“Peace,” she said, with a sudden change of manner, and speaking in her former soft voice. “I did affright thee! Forgive me! But at times, oh Holly, the almost infinite mind grows impatient of the slowness of the very finite, and am I tempted to use my power out of vexation—very nearly wast thou dead, but I remembered——. But the scarab—about the scarabaeus!”
“I picked it up,” I gurgled feebly, as I got on to my feet again, and it is a solemn fact that my mind was so disturbed that at the moment I could remember nothing else about the ring except that I had picked it up in Leo’s cave.
“It is very strange,” she said with a sudden access of womanlike trembling and agitation which seemed out of place in this awful woman—“but once I knew a scarab like to that. It—hung round the neck—of one I loved,” and she gave a little sob, and I saw that after all she was only a woman, although she might be a very old one.
“There,” she went on, “it must be one like to it, and yet never did I see one like to it, for thereto hung a history, and he who wore it prized it much.[*] But the scarab that I knew was not set thus in the bezel of a ring. Go now, Holly, go, and, if thou canst, try to forget that thou hast of thy folly looked upon Ayesha’s beauty,” and, turning from me, she flung herself on her couch, and buried her face in the cushions.
[*] I am informed by a renowned and learned Egyptologist, to whom I have submitted this very interesting and beautifully finished scarab, “Suten se Ra,” that he has never seen one resembling it. Although it bears a title frequently given to Egyptian royalty, he is of opinion that it is not necessarily the cartouche of a Pharaoh, on which either the throne or personal name of the monarch is generally inscribed. What the history of this particular scarab may have been we can now, unfortunately, never know, but I have little doubt but that it played some part in the tragic story of the Princess Amenartas and her lover Kallikrates, the forsworn priest of Isis.—Editor.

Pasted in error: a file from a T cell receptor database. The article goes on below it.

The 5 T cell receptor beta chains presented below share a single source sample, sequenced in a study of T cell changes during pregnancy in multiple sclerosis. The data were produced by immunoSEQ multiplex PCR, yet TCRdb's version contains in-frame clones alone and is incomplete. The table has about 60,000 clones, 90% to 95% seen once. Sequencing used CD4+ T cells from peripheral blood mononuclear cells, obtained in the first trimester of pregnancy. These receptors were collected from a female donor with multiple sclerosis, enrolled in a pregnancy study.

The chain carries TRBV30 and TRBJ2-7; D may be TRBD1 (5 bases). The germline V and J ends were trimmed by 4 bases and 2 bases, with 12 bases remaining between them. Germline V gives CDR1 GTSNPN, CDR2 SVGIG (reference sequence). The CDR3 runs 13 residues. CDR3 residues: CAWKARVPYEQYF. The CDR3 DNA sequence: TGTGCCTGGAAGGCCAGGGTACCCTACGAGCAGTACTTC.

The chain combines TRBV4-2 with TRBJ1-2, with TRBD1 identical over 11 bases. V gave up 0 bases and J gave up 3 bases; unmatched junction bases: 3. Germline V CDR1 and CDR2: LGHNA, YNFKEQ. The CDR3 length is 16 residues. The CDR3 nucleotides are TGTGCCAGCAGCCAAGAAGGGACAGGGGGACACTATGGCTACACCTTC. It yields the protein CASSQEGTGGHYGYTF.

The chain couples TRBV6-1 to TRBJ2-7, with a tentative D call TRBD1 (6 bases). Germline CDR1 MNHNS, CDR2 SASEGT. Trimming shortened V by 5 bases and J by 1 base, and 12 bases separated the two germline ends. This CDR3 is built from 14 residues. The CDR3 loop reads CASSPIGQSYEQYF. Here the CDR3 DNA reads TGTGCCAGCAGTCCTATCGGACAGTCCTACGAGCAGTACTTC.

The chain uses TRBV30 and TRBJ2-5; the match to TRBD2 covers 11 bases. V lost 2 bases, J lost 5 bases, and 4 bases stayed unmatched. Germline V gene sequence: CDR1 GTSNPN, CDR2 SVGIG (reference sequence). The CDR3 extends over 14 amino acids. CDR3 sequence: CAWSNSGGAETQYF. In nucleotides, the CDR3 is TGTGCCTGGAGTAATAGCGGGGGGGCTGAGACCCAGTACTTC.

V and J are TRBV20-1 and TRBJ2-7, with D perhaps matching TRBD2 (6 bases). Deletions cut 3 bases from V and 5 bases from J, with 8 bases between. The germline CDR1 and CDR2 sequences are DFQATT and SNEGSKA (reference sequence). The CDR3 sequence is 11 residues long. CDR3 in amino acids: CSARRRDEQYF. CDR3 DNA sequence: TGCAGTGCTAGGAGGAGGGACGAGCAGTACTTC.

As for me, I stumbled from her presence, and I do not remember how I reached my own cave.
A SOUL IN HELL
It was nearly ten o’clock at night when I cast myself down upon my bed, and began to gather my scattered wits, and reflect upon what I had seen and heard. But the more I reflected the less I could make of it. Was I mad, or drunk, or dreaming, or was I merely the victim of a gigantic and most elaborate hoax? How was it possible that I, a rational man, not unacquainted with the leading scientific facts of our history, and hitherto an absolute and utter disbeliever in all the hocus-pocus which in Europe goes by the name of the supernatural, could believe that I had within the last few minutes been engaged in conversation with a woman two thousand and odd years old? The thing was contrary to the experience of human nature, and